Scott Kubie: That’s a great question. So from that standpoint, we have a client profile. I think a lot of client profiles are fairly similar. And we generate a score on it between 1 and 100, and that score is your risk budget.
It represents the percentage in risk that you’re taking of the diversified equity portfolio. So if you score out as an 80, you’re going to take about 80% of the risk of diversified equity portfolio, where if you score a 50, which would be much more conservative, then you’d be only at half the risk of the diversified equity portfolio. Tthat really ties those two ideas together very tightly, the two ideas being risk and reward.
By tying those two together, you really have a great idea of how much return you should have compared to, say the S&P, or even the slightly more diversified equity portfolio. And then what we do is we allocate that risk actively, so we’re going to overweight emerging markets, or we might overweight Germany, or we might overweight small caps, and we just might overweight large-cap US. or high-yield bonds, or any number of different asset classes, depending on the market environment.
And so what we like to do is, we try to spend that risk or invest that risk as efficiently and as effectively as possible, to generate good returns for you in line with your overall risk exposure.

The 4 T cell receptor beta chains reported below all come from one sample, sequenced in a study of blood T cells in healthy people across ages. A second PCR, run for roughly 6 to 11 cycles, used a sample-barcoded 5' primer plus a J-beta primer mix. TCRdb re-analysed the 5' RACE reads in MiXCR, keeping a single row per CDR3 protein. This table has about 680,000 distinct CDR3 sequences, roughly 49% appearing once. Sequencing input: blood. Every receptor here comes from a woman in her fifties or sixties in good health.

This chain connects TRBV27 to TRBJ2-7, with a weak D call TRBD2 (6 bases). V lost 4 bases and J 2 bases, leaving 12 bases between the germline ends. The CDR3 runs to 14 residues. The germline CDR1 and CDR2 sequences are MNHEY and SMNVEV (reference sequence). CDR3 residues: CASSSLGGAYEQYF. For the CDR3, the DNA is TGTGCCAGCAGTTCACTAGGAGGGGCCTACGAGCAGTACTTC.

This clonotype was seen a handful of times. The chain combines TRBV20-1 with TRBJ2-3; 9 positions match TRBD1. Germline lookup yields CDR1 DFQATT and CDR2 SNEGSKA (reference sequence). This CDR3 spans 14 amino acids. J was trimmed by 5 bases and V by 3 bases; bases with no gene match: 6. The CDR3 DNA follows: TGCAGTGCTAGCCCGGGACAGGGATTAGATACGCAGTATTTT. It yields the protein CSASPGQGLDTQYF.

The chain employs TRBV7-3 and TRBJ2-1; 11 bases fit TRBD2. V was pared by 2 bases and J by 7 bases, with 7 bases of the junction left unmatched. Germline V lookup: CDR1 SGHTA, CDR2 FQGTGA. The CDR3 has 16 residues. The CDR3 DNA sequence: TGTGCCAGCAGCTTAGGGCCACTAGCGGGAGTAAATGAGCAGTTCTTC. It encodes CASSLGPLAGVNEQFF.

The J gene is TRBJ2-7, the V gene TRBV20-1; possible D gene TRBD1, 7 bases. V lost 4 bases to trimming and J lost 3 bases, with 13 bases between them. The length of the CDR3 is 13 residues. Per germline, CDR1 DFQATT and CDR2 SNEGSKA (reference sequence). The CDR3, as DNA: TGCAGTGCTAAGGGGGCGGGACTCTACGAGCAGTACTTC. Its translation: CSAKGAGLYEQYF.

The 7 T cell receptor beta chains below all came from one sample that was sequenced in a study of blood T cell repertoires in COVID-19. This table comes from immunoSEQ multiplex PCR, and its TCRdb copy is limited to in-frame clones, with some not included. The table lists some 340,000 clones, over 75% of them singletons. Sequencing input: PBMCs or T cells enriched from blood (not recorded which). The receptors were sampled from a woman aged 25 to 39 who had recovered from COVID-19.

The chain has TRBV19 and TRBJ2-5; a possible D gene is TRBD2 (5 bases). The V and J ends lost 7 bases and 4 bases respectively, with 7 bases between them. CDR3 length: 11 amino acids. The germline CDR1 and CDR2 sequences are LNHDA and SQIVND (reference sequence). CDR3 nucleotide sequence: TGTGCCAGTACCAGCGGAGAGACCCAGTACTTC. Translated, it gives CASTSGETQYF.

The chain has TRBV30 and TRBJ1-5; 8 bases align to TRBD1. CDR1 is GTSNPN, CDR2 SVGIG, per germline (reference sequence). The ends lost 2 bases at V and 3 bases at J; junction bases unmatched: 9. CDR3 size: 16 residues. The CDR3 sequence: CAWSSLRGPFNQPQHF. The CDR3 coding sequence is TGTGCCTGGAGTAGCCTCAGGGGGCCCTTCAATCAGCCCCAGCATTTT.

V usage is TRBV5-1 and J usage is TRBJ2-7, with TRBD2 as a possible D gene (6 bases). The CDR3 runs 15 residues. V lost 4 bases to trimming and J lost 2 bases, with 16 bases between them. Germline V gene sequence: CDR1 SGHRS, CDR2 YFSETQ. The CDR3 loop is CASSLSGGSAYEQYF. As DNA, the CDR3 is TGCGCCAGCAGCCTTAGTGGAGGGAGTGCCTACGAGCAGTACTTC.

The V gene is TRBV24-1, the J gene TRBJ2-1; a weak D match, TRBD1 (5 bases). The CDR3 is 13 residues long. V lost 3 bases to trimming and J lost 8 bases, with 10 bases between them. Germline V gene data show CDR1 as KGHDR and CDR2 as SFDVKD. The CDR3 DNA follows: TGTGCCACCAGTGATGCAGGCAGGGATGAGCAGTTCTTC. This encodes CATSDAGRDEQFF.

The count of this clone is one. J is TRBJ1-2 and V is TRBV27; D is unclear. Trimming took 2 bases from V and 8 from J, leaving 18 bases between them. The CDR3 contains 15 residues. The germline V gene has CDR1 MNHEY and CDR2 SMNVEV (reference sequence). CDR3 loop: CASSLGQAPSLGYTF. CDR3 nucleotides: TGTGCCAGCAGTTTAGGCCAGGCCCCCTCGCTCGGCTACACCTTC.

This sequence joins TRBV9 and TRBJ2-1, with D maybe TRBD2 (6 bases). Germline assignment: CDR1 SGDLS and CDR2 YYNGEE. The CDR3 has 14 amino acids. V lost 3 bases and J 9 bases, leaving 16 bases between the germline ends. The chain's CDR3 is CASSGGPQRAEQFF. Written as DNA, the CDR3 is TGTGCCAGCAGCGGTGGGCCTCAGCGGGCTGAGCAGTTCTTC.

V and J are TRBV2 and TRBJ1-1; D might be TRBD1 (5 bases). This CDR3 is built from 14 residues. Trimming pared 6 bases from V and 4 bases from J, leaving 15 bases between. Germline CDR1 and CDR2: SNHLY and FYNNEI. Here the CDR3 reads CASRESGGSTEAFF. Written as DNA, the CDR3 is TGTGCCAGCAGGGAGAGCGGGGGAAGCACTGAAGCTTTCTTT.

The last thing I kind of add to that is: The ability to bear risk is an asset. That’s ultimately a lot of what we get paid for in the investment market, is that ability to bear risk. And so we make sure we don’t underutilize one of your big assets, and that’s that risk-bearing capacity.
At the same time we know that emotionally, investors can only go so far, and it varies from investor to investor. But over the long haul, we want you to be able to stick with the program and gain the advantage of the returns that markets give you for bearing risk.
But if we overspend it, you’re likely to get off the program, probably at the wrong time, and so that’s really the goal of risk budget: Don’t go too high on the risk standpoint, so you experience things you don’t want to experience, and don’t go too low at the same time, so you don’t lose out on returns that you should have gotten.
Kate Stalter: Now one of the things that our listeners are clearly going to be quite interested in is some of the specific investments. Scott, I know that you have a strategy that uses ETFs. Maybe we could start with that, and talk about some of the ETFs.
Scott Kubie: ETFs are definitely our preferred investment vehicle. As you sort of trace the ideas that we have of risk budgeting, one of the key aspects of that is being able to know what the risk is in the investments you make.
And one of the great things about ETFs are that they list their investments out there every day. They have rule-based strategies, as opposed to active management. They don’t change a lot from day to day.
When they change, they tell you what the new security weightings are, and that makes them very advantageous for us to manage risk. It also helps us manage our asset allocation globally, and allows lots of different opportunities in asset classes in order to do that.